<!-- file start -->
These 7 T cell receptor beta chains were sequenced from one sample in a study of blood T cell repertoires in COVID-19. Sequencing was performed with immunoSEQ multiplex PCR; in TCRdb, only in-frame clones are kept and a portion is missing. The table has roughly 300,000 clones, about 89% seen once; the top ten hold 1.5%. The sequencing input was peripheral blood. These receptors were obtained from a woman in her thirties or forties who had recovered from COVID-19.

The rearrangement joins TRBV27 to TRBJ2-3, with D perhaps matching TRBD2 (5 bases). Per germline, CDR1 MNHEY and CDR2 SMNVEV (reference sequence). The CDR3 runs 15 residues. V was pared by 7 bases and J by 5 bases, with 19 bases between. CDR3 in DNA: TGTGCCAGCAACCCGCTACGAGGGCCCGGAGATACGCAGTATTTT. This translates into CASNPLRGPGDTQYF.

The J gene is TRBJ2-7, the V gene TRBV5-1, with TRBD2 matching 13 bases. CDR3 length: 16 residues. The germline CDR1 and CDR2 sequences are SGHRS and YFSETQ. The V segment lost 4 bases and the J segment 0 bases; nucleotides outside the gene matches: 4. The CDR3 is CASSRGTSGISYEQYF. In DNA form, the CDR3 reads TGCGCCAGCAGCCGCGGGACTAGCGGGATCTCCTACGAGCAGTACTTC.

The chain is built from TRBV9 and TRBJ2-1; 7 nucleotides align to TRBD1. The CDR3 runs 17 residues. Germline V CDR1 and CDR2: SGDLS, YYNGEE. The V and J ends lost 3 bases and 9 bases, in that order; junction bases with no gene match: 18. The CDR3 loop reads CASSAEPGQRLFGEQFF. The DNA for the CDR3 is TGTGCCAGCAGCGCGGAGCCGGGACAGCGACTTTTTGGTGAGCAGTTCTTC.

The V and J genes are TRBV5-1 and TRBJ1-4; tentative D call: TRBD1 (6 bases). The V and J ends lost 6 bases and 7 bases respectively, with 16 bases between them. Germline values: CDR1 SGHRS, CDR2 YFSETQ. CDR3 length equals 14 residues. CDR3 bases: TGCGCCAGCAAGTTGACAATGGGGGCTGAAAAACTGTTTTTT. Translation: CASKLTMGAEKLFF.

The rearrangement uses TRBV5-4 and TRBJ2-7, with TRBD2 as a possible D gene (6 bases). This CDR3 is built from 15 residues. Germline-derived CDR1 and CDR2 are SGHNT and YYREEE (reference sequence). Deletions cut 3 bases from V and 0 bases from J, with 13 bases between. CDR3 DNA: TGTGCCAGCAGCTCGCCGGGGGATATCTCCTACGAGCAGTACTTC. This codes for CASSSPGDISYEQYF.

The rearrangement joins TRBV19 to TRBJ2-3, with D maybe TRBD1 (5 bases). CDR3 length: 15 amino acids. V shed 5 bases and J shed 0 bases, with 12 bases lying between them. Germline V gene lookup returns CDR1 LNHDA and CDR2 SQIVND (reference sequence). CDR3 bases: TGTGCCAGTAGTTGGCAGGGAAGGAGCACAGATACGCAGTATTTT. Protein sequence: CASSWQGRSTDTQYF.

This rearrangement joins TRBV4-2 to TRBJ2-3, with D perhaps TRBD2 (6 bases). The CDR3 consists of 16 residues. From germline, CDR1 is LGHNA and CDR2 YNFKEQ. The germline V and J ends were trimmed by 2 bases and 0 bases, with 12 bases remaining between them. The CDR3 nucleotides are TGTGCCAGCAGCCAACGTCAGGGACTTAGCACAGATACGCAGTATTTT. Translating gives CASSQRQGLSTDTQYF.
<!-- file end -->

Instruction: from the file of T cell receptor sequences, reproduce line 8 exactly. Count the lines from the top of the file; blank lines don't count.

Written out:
This rearrangement joins TRBV4-2 to TRBJ2-3, with D perhaps TRBD2 (6 bases). The CDR3 consists of 16 residues. From germline, CDR1 is LGHNA and CDR2 YNFKEQ. The germline V and J ends were trimmed by 2 bases and 0 bases, with 12 bases remaining between them. The CDR3 nucleotides are TGTGCCAGCAGCCAACGTCAGGGACTTAGCACAGATACGCAGTATTTT. Translating gives CASSQRQGLSTDTQYF.